Grossman also worked with the police department and the local health department to write a memorandum protecting needle exchange sites and their clients. This was no small feat.
She says she was lucky that, at the time, the police captain she worked with was “very liberal.” Believing in the resources provided by Grossman and her staff, he saw the syringe exchange sites as a true public health service benefiting not only clients but the community, too. The final memorandum she helped establish clarified that the police wouldn’t harass needle exchange clients or confiscate their syringes.
She helped publicize this agreement at syringe exchange sites and among clients, providing written documentation and stickers that people could show to police who weren’t aware of the memorandum. But her education about the services continued. “It was a big job,” she remembers.
“I had to meet with every police captain where our syringe sites were located, every month. Because if I was getting reports from the sites that officers were harassing them, or if exchangers were reporting that their syringes were getting confiscated, I would go and actually talk to the police captains. But the police chief was behind us—so ultimately people supported us.”
Grossman’s prior work in the prison system likely enabled her to deftly navigate this tricky political space—between a controversial public health initiative and the law.
“I worked with correctional officers, and prison staff, and the warden. I was able to talk one language with inmates or clients—and then on a very different level with the correctional officers. You just have to turn off the advocacy when you’re dealing with the police, and really focus on public health. They want to know, ‘how is this serving the community?’”
And she was able to tell them, easily. You can hear the passion Grossman has for her life’s work when she describes the benefits of needle exchange. She defends the rights of all people to be able to access safer injections supplies—free from judgment, stigma, and shame—and emphasizes all the benefits that established needle exchange sites can provide.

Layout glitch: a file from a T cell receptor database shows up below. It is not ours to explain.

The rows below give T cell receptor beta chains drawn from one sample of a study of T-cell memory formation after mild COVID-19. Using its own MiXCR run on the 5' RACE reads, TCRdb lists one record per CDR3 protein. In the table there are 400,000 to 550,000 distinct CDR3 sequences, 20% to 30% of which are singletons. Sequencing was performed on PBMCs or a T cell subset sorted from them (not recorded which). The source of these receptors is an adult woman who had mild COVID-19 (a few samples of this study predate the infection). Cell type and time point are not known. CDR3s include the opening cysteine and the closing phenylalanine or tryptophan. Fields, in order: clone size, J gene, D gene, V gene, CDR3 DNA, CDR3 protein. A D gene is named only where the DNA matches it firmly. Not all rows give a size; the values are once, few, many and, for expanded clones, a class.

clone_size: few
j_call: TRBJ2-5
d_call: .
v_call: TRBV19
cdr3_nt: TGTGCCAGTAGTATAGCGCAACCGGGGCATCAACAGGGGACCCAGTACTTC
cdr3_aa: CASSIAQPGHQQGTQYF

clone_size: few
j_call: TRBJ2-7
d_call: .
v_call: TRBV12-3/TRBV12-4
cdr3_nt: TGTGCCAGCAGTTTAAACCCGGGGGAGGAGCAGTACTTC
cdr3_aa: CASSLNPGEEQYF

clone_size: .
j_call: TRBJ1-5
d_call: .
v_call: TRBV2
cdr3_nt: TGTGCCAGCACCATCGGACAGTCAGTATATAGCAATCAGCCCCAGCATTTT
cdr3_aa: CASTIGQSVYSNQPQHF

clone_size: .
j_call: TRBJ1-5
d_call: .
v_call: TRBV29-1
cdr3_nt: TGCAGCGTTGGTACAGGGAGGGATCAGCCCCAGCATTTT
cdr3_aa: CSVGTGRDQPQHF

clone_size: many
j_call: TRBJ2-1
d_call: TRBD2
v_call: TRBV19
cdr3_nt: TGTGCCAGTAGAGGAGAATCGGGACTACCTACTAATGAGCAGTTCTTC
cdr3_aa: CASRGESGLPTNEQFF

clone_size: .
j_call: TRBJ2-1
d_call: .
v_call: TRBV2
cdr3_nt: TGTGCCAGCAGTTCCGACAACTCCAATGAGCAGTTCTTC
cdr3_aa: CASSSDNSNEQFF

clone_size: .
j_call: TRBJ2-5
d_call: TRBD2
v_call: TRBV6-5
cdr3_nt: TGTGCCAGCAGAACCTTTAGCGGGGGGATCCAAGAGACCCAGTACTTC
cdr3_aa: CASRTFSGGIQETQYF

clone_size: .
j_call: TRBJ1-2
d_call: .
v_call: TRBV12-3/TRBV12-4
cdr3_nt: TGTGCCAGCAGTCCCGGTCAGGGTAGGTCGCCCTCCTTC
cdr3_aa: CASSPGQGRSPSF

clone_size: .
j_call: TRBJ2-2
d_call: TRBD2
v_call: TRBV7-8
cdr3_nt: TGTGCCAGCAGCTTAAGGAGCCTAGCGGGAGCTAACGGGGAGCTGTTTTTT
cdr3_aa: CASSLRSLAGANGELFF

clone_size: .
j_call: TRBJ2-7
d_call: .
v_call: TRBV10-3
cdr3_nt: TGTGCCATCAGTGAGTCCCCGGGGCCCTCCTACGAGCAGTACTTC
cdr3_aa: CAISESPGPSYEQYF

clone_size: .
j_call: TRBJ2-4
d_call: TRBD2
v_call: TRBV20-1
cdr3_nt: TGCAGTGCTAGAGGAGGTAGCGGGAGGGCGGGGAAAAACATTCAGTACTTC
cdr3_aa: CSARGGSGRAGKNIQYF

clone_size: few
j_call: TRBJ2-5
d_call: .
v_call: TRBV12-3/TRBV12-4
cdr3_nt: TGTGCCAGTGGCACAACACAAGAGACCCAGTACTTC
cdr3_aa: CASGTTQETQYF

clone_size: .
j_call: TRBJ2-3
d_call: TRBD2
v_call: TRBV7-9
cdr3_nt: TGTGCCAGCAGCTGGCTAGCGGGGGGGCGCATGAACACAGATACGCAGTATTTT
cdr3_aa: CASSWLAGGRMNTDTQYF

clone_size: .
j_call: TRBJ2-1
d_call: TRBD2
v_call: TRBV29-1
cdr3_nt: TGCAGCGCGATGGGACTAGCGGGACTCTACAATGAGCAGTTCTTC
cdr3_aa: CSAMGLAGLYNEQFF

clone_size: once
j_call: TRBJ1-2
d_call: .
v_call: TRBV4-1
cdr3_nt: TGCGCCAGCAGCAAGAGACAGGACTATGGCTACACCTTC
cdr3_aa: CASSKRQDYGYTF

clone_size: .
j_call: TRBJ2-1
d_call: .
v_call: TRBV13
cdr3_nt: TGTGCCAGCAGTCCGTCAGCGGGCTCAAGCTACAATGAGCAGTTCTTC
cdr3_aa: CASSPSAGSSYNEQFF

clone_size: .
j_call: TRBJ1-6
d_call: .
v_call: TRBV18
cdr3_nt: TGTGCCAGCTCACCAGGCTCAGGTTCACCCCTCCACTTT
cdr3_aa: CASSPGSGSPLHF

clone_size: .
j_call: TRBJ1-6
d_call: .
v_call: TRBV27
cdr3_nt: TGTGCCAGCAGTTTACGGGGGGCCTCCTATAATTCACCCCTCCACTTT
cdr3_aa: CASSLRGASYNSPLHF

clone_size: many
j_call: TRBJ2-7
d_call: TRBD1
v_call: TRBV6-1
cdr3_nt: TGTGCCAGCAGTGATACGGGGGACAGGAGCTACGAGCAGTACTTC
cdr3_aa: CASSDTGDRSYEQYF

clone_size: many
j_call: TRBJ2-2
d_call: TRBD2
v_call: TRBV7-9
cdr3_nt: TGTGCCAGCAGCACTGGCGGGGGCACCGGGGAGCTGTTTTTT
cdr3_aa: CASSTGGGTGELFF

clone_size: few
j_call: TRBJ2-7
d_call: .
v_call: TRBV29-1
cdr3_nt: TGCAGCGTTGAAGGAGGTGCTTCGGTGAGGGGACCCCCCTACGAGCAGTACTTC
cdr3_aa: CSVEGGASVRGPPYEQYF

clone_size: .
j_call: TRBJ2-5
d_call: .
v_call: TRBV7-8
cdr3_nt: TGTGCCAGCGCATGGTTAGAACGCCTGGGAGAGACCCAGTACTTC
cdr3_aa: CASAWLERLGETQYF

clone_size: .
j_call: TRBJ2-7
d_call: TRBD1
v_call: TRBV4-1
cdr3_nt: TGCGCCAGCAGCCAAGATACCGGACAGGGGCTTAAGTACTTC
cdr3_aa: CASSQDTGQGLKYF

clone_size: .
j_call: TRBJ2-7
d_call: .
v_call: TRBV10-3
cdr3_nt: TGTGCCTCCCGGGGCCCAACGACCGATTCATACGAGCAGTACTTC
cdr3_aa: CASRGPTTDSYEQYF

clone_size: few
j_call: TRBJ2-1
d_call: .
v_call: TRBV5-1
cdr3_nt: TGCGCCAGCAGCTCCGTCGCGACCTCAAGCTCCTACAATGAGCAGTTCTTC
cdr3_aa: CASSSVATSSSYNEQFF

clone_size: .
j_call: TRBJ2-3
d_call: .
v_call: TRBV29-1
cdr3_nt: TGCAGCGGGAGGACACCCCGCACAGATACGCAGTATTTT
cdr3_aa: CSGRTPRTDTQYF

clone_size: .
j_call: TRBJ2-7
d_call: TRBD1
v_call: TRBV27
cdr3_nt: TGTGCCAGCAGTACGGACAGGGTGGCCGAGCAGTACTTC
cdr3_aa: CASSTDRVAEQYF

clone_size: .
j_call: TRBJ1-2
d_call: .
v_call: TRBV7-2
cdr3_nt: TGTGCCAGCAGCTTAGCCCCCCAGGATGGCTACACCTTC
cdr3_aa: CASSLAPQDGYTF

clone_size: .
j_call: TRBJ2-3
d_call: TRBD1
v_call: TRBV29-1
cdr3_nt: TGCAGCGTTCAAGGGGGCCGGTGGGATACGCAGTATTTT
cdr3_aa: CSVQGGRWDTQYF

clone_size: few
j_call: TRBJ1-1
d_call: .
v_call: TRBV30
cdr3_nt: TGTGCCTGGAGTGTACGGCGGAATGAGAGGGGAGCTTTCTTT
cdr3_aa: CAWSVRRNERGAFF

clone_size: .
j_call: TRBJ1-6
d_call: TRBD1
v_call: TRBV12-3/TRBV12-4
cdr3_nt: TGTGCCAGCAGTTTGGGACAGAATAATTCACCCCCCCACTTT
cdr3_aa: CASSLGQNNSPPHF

“Syringe exchange is just like anything else that people do for their health. When people get to know you, and trust you, they might share some other things. They’re doing something for their health, and we support them in as many ways as possible. Sometimes all they want is a smile—but sometimes they want to ask you about HIV and hepatitis C. And still in my volunteer work I do a lot of education. And people really appreciate it.”
Although Grossman has moved on from her role at the foundation—serving on the Mayor’s Task Force on Hepatitis C for two years and also working as a community liaison manager for a pharmaceutical company—she hasn’t stopped volunteering at the foundation’s syringe access services location on Sixth Street. “Whenever I can, I volunteer. I still see some clients who I knew from San Quentin in the early nineties! I have people come up and hug me when I work. I’ve known some of these people for years. Syringe exchange will always be my passion.”
Are you inspired by Nina’s work to bring syringe exchange above-ground? Share your appreciation for Nina’s advocacy, education, and volunteering in the comments below!